Arbitrator rules against Jaguars in grievance with NFLPA

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File-This photo taken Aug. 29, 2019, shows Tom Coughlin, executive vice president of football operations for the Jacksonville Jaguars watching players warm up before an NFL preseason football game in Jacksonville, Fla. Owner Shad Khan has a decision to make about the Jaguars (4-7), who are on the verge of missing the playoffs for the 11th time in the last 12 years. Khan hired Coughlin and head coach Doug Marrone at the same time in 2017, adding them to incumbent general manager Dave Caldwell and creating a triumvirate that worked well for two seasons. It now appears to be falling apart. Marrone took a shot at Coughlin on Tuesday, the first clear sign of internal strife. (AP Photo/Stephen B. Morton, File)

JACKSONVILLE, FL – Tom Coughlin tried to fine former Jacksonville Jaguars defensive end Dante Fowler more than $700,000 for missing “mandatory” appointments with a team trainer or physician.

It was just one example of how Coughlin has run roughshod over players since his return to Jacksonville, according to the players' union.

The NFLPA filed a grievance on behalf of Fowler and other Jaguars players, challenging the club’s right to discipline players in those circumstances. An arbitrator recently ruled in favor of the NFLPA, negating the fines levied by Jacksonville in 2018.

The union responded by blistering the Jaguars in a statement.

“This is just one of the many grievances we had to file to protect our players from the Jaguars’ actions,” the NFLPA said. “The decision puts a stop to the blatant overreach by the Jaguars and emphasizes the voluntary nature of almost all football activities during the offseason.”

Fowler reacted to the decision on Twitter: “They literally hated me. I got it all back though! Thanks to the NFLPA.”

The arbitrator affirmed that the NFL's Collective Bargaining Agreement does not allow teams to require rehabilitation or medical appointments be held at team facilities during the offseason.

Coughlin and the Jaguars allegedly tried to require injured players to rehab at the facility. When players failed to attend the sessions, the club disciplined them.

Fowler, who was not named in the NFLPA's news release and was traded to the Los Angeles Rams in October 2018, was fined 25 times for missing those appointments.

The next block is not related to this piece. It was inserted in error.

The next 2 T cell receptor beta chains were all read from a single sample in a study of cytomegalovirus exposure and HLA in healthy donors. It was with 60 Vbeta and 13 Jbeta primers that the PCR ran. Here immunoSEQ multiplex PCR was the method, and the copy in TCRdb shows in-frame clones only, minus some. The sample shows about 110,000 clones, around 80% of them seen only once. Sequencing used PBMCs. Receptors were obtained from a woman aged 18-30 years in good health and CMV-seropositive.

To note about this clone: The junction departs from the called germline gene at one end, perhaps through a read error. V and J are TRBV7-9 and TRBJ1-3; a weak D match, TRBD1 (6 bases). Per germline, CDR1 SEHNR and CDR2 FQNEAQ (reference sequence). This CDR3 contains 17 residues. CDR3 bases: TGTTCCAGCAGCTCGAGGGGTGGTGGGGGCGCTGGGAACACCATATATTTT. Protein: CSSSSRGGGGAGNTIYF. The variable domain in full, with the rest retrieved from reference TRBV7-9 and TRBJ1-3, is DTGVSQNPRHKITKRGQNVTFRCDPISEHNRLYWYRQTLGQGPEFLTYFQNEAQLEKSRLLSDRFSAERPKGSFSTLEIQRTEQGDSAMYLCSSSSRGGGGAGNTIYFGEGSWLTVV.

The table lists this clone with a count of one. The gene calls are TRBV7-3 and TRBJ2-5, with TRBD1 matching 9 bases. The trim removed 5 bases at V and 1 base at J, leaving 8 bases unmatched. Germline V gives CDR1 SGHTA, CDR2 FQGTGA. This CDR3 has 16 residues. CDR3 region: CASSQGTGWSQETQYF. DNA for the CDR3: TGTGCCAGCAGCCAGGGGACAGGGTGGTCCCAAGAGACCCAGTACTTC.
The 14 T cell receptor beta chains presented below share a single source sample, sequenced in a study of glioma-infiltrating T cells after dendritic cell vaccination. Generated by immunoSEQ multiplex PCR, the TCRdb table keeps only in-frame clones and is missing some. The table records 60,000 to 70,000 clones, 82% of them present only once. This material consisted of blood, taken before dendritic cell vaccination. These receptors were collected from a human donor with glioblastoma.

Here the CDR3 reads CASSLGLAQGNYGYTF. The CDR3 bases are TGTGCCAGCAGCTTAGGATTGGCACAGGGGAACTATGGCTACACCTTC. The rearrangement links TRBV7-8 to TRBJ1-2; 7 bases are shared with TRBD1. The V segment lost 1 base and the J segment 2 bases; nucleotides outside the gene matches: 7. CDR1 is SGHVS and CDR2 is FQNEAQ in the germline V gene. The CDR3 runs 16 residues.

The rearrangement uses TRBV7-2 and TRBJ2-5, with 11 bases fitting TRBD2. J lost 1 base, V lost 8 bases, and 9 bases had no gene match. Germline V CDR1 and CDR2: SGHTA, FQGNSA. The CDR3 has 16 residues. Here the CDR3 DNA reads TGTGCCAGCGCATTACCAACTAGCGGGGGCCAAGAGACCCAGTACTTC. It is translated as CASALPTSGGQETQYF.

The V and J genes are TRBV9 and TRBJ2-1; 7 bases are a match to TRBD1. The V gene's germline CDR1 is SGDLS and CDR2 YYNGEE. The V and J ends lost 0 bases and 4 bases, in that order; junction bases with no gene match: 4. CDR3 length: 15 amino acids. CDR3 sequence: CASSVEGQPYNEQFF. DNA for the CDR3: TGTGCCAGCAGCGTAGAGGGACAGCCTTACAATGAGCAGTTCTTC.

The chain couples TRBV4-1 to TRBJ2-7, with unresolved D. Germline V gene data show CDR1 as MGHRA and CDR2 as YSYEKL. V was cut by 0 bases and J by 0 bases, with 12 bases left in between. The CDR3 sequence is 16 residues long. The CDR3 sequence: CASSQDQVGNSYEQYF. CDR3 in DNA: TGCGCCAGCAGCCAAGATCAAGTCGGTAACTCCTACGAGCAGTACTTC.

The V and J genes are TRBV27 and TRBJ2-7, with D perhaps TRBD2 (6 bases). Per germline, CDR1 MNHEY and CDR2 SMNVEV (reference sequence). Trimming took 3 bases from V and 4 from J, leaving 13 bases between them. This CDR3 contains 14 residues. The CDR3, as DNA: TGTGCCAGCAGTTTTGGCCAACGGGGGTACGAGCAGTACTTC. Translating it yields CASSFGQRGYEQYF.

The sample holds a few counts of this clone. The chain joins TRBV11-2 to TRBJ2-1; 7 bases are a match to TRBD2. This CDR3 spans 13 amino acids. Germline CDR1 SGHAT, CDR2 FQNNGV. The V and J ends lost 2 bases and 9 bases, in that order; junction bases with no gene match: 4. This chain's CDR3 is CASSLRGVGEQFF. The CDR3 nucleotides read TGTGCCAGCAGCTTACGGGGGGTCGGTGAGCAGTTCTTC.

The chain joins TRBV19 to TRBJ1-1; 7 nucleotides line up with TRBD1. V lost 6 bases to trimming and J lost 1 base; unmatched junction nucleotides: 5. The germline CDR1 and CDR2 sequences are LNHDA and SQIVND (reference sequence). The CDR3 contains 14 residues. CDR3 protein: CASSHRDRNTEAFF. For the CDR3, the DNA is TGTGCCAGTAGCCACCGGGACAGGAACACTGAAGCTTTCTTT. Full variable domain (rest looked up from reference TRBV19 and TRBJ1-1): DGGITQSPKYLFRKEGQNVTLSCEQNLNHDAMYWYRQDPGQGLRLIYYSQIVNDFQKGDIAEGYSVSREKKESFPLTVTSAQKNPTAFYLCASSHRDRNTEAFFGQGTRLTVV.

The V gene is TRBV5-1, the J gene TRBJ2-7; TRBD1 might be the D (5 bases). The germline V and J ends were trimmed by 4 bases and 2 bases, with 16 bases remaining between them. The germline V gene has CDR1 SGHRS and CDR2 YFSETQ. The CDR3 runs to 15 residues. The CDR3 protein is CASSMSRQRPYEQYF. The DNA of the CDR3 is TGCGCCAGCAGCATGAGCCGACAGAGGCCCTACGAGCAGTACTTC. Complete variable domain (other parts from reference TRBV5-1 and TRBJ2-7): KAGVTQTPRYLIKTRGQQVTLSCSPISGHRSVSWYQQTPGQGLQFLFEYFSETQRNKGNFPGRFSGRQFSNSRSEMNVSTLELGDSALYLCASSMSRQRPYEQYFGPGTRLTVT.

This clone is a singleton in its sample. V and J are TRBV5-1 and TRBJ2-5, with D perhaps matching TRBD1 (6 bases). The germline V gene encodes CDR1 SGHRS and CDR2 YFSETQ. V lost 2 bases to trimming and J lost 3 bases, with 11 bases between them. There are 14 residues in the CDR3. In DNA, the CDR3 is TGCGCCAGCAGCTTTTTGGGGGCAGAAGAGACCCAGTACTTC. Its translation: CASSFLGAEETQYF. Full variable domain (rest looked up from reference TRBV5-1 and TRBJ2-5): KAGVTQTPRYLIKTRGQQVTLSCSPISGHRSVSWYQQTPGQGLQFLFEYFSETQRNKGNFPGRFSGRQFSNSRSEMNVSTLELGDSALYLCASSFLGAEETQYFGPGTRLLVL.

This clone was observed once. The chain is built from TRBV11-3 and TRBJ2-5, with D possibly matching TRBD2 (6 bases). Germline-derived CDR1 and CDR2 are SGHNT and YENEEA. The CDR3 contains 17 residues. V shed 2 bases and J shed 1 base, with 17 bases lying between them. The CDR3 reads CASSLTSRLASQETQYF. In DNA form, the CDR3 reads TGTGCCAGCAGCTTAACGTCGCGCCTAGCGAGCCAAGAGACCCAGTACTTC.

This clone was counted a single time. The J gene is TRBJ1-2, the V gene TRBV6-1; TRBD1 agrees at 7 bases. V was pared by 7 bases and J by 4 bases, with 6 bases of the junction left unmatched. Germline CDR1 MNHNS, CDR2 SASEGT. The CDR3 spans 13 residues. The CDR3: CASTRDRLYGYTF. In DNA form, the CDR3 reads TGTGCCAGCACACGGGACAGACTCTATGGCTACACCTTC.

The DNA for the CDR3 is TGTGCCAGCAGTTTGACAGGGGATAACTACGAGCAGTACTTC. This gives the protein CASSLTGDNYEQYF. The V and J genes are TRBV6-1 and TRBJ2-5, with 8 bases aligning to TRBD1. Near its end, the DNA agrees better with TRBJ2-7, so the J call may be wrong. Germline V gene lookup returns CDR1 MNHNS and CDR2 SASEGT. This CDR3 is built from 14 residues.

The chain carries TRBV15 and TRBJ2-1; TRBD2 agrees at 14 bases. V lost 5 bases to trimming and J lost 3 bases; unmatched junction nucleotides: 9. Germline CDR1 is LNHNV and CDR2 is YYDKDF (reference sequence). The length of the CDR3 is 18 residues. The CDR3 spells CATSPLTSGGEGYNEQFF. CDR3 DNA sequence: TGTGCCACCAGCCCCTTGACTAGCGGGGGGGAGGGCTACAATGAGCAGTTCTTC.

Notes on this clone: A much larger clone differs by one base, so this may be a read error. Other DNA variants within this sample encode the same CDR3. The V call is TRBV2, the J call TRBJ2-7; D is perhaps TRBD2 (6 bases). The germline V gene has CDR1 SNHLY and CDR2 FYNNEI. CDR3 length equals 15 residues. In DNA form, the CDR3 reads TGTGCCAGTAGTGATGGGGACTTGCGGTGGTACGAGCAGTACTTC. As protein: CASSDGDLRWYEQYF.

“It should be noted that Jaguars players continue to be at odds with Jaguars management over their rights under the CBA far more than players on other clubs,” the NFLPA said. "In the last two years, more than 25% of the grievances filed by players in the entire league have been filed against the Jaguars.

“You as players may want to consider this when you have a chance to select your next club.”

It's the latest black eye for the 73-year-old Coughlin, the team's executive vice president of football operation.

The NFLPA investigated the Jaguars after Coughlin sent a letter to several players under contract in March 2017 and told them to return to Jacksonville for a physical examination.

Coughlin also drew sharp criticism this past April for taking a not-so-subtle shot at cornerback Jalen Ramsey and linebacker Telvin Smith for skipping voluntary workouts.

Speaking at the team's annual state of the franchise address, Coughlin said “championship teams are dominated by selfless individuals who recognize that the welfare of the team must always be paramount to any other consideration.”

Ramsey and Smith were the only players who didn’t show up for the start of the team’s offseason program.

Neither remains with Jacksonville. Smith retired before training camp, and Ramsey forced a trade to the Rams in mid-October. Part of Ramsey's criticism involved the front office.


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